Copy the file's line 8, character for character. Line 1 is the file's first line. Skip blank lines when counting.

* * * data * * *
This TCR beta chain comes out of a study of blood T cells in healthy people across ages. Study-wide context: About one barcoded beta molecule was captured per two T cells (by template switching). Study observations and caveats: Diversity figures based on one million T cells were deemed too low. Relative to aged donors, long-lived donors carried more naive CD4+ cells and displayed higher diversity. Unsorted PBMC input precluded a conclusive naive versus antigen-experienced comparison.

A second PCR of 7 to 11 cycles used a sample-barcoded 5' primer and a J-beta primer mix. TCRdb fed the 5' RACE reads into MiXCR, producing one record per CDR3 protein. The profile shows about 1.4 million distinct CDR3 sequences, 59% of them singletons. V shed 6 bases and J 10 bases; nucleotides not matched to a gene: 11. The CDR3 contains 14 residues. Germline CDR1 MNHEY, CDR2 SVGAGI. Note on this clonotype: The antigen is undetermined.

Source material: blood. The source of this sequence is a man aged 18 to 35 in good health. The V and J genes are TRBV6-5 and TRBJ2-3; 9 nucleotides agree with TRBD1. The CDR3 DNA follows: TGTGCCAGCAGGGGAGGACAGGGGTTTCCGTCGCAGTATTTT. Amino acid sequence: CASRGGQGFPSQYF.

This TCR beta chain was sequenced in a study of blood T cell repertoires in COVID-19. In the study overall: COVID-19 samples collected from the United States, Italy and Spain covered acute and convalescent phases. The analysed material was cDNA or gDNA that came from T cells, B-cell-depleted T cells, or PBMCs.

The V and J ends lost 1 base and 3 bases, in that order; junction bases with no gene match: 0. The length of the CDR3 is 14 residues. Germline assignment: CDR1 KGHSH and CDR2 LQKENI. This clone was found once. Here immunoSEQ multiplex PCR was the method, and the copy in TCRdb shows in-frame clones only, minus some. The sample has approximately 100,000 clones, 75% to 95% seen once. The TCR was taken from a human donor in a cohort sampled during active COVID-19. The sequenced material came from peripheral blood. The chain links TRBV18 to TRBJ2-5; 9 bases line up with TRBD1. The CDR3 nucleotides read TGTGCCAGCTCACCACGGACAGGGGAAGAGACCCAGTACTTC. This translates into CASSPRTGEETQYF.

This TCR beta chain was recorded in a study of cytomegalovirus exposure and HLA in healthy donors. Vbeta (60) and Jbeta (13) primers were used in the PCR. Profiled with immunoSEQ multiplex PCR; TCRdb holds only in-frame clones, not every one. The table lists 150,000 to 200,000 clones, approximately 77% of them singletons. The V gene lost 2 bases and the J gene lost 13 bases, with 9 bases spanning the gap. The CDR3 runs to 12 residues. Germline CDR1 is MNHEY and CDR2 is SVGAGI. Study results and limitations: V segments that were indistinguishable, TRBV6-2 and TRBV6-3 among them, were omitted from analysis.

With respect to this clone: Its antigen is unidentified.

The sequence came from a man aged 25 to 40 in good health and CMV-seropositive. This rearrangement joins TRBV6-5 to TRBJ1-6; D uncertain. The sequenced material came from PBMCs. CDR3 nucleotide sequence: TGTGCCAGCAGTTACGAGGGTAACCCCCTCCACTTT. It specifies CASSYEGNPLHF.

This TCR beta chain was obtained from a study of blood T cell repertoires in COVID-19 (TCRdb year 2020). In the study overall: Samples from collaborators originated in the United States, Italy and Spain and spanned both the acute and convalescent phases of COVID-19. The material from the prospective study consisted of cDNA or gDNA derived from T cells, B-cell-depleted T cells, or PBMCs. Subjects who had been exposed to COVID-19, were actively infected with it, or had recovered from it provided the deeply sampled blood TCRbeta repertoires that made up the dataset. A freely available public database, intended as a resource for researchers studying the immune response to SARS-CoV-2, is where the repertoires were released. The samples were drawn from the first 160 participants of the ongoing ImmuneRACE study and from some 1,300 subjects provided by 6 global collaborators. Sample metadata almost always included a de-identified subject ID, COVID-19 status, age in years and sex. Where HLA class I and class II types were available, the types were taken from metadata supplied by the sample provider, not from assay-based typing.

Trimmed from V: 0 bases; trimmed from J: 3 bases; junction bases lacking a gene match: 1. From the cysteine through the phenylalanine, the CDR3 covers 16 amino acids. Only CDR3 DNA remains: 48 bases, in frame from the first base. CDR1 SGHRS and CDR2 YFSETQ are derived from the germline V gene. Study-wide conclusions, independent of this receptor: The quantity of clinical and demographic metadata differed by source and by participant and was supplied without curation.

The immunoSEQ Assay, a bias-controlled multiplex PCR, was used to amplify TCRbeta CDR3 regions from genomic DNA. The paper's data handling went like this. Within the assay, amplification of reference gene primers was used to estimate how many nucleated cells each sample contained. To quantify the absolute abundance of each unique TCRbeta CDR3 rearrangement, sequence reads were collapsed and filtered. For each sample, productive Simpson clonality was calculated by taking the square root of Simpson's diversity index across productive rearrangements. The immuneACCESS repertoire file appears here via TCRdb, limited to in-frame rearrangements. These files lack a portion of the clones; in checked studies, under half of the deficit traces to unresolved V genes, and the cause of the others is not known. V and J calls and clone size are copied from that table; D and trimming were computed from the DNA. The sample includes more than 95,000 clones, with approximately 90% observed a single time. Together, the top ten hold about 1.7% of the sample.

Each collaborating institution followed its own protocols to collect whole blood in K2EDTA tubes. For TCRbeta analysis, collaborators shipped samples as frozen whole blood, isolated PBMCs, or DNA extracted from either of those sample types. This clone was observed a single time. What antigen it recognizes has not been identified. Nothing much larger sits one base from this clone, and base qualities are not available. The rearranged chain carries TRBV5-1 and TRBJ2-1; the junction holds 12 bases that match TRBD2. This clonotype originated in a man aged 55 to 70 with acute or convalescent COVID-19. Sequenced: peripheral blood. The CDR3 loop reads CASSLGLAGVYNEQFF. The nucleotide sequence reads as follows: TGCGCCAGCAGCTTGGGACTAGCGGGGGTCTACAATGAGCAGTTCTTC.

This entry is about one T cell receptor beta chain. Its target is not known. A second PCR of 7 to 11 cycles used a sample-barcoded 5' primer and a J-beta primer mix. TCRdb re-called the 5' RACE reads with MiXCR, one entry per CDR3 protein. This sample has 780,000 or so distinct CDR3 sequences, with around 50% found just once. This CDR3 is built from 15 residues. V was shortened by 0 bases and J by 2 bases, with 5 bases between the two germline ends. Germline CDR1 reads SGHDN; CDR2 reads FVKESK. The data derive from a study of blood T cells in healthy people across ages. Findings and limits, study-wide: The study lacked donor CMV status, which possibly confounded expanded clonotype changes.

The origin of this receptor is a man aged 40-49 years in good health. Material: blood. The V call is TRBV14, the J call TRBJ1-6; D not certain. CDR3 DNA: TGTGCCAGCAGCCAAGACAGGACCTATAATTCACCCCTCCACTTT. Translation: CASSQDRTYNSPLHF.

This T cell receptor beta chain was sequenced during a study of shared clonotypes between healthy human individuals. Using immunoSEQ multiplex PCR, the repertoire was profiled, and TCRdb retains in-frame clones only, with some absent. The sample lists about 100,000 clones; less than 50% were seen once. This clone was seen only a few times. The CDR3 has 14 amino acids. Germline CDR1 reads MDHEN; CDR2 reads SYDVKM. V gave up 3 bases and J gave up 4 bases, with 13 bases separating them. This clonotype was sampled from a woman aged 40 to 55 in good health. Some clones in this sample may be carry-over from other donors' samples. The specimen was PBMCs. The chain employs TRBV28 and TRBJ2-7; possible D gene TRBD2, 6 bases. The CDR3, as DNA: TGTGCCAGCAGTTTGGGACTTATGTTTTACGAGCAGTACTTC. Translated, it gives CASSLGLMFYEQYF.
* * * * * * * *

The sequence came from a man aged 25 to 40 in good health and CMV-seropositive. This rearrangement joins TRBV6-5 to TRBJ1-6; D uncertain. The sequenced material came from PBMCs. CDR3 nucleotide sequence: TGTGCCAGCAGTTACGAGGGTAACCCCCTCCACTTT. It specifies CASSYEGNPLHF.